Nearly One in Ten Partnered People in American Say They Are Very Likely to Separate Due to the Pandemic

Hossein Berenji, Sep 09, 2020

The COVID-19 pandemic has impacted numerous areas of our lives for months. Unfortunately, there does not seem to be a quick end to the pandemic.

The coronavirus pandemic has caused over 184,000 deaths in the United States as of September 2, 2020. The total number of COVID-19 cases in the United States as of that date totaled more than six million cases. The coronavirus numbers continue to increase each day.

Additionally, the economy continues to struggle from stay-at-home orders and mandatory shutdowns. Millions of people continue to file for unemployment benefits each week because they are unable to return to work or find work during the pandemic. Schools remain closed as parents and students continue to try to deal with remote learning.

As Americans continue to deal with the day-to-day impact of a global pandemic, other impacts of the coronavirus are beginning to surface. An overlooked impact that the virus is having on Americans is in their personal relationships with their partners.

The forced isolation from social distancing is causing some partners to grow closer. However, other couples report that the pandemic has caused their relationship to deteriorate.

Relationships During the Coronavirus Pandemic

A recent poll of couples in the United States reveals some interesting details. Some couples report that the coronavirus pandemic has brought them closer as a couple. However, a percentage of couples state that they are likely to end the relationship because of the virus.

About 71 percent of couples who are not married said that their relationship had become more serious during the pandemic. That is about a 30 percent increase since May.

Fighting and arguments did not increase substantially from numbers in May. About 30 percent of the individuals polled said they felt more annoyed with their partner than usual. Only 22 percent reported fighting or arguing more than usual with their spouse or partner.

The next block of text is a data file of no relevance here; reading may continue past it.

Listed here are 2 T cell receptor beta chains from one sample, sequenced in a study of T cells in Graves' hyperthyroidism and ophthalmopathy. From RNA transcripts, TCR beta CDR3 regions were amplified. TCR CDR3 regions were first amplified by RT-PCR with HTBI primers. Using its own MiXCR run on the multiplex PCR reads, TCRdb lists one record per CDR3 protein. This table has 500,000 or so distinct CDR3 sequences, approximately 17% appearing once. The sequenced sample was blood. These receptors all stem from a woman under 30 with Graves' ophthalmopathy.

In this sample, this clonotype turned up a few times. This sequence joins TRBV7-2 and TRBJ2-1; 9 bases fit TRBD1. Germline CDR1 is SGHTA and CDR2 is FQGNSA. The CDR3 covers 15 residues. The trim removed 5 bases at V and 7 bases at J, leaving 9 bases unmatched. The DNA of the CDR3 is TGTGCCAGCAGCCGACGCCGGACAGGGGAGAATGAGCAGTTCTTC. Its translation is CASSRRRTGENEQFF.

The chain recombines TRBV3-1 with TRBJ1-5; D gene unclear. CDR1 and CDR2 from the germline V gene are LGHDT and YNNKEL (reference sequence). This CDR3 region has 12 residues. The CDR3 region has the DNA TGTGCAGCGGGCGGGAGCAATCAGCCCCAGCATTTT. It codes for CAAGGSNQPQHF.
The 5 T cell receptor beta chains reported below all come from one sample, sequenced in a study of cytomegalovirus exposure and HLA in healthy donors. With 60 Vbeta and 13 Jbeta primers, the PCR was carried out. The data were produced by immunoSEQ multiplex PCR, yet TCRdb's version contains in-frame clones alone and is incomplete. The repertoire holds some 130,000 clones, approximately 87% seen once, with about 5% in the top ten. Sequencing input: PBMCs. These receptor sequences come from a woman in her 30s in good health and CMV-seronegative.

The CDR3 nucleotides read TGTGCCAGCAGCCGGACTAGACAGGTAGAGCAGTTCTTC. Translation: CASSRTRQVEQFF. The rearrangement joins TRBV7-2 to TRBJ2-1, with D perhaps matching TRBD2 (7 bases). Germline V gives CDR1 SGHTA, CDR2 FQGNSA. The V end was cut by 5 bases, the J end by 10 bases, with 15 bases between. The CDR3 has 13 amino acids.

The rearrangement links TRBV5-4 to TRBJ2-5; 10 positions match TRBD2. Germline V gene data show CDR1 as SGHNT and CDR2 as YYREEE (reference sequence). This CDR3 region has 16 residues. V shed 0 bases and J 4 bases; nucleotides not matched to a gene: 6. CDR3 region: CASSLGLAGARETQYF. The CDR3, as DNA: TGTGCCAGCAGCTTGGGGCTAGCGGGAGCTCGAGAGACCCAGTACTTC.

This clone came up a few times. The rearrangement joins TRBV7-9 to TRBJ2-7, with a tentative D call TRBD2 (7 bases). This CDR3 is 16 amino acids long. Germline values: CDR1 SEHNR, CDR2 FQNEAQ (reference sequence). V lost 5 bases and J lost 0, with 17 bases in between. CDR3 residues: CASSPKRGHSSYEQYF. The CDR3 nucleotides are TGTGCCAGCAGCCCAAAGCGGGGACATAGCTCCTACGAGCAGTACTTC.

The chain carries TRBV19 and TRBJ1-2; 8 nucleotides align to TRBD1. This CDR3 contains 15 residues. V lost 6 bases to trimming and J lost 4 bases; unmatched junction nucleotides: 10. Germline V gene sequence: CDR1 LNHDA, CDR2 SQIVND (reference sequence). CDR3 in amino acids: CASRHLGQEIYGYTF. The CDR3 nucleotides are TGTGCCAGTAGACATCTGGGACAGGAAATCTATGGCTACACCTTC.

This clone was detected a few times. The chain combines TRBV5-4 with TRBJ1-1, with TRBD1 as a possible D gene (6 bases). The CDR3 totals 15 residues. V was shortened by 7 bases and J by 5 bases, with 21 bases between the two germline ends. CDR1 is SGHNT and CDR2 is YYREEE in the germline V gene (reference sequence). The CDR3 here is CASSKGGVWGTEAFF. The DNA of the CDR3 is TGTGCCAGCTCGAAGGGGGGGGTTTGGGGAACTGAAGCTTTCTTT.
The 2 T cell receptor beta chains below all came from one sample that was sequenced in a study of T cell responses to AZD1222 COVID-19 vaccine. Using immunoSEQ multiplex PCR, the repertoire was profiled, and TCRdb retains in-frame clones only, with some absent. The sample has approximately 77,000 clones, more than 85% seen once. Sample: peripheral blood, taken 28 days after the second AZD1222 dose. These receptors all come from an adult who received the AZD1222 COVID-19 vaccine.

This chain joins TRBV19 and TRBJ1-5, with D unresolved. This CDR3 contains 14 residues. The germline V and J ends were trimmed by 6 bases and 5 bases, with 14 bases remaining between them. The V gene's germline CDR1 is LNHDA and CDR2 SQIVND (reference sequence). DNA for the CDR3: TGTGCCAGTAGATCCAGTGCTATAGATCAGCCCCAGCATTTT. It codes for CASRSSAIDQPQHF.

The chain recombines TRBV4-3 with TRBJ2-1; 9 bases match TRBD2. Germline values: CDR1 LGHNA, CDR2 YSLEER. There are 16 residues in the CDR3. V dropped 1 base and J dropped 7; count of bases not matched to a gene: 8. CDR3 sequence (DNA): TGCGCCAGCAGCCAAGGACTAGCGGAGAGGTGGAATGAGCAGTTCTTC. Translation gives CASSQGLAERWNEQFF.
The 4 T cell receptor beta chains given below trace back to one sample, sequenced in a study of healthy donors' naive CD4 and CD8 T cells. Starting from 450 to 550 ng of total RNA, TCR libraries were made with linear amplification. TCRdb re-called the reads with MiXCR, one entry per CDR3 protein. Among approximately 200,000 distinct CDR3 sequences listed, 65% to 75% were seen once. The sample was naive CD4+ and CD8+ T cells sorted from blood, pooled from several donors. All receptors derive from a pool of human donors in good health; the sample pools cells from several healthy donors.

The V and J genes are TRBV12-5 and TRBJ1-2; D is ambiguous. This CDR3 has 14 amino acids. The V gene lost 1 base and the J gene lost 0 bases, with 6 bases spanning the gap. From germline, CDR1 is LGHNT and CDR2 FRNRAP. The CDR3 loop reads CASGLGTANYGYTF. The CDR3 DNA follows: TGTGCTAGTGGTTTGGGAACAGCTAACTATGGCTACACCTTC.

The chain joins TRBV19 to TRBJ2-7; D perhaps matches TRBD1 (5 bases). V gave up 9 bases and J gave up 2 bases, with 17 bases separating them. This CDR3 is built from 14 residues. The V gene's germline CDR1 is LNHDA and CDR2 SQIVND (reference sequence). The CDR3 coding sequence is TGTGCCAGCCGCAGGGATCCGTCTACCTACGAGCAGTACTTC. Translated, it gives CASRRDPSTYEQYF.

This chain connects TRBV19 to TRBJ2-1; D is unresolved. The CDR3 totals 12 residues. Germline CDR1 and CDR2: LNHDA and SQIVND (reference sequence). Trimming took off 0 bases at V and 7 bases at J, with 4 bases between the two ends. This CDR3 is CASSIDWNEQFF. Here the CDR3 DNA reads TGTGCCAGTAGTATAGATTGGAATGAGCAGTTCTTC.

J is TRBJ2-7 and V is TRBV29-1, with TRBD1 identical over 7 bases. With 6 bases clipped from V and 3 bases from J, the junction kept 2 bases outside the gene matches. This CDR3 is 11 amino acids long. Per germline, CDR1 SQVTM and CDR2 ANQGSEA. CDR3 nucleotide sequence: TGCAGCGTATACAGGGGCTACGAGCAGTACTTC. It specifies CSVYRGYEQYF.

However, some couples report that they will likely end the relationship in part because of issues related to the pandemic. About nine percent of the people polled said they were likely to separate. However, 27 percent of respondents said they knew couples who were likely to separate or divorce because of the coronavirus pandemic.

Outside Versus Inside Stressors on a Relationship

There are many outside stressors right now for couples. Financial and health concerns being the top two concerns in relationships. Couples with children also have the added stress of dealing with children who cannot go to school or enjoy activities outside of the home.

Emotional and mental problems are also issues that many people are struggling with because of the coronavirus pandemic. As people worry about the various issues and stressors, they can become depressed, anxious, and moody. All of these factors place additional stress on a relationship.

If the relationship had problems before the pandemic, the issues related to COVID-19 are likely to intensify those problems. Being isolated from family, friends, and other sources of support can also add to the problem.

Some individuals may realize that their joy and happiness came from things outside of their relationship. They may have found joy and fulfillment in their careers or relationships with friends. Being isolated at home with a partner for several months could force a person to deal with that reality.

Separating During the COVID-19 Pandemic

Unfortunately, it may be difficult to separate during a pandemic. Getting a divorce during COVID-19 can have severe financial consequences for both parties.

Because of the financial problems caused by the pandemic, parties may not have the resources to pay spousal support and child support payments. It may be challenging to support one household during the pandemic, so it may be impossible to support two households.

Child custody is another issue during the pandemic. Many parents find it challenging to handle the demands of caring for children who must remain at home because of COVID-19 when there are two parents in the home. A single parent may not have the support that would usually be available because of the restrictions related to the pandemic.

Should I See a Divorce Lawyer During the Pandemic?

If you are contemplating leaving your spouse or domestic partner, it can be wise to speak with a divorce lawyer before you take any actions. Many issues can complicate a divorce proceeding. However, COVID-19 has added another layer of complexity to many divorce cases.

A divorce attorney can help you identify your goals and needs. Together, you can create a strategy that protects your best interests and the best interests of your child. The first step is to learn about your legal rights from a trusted family law attorney.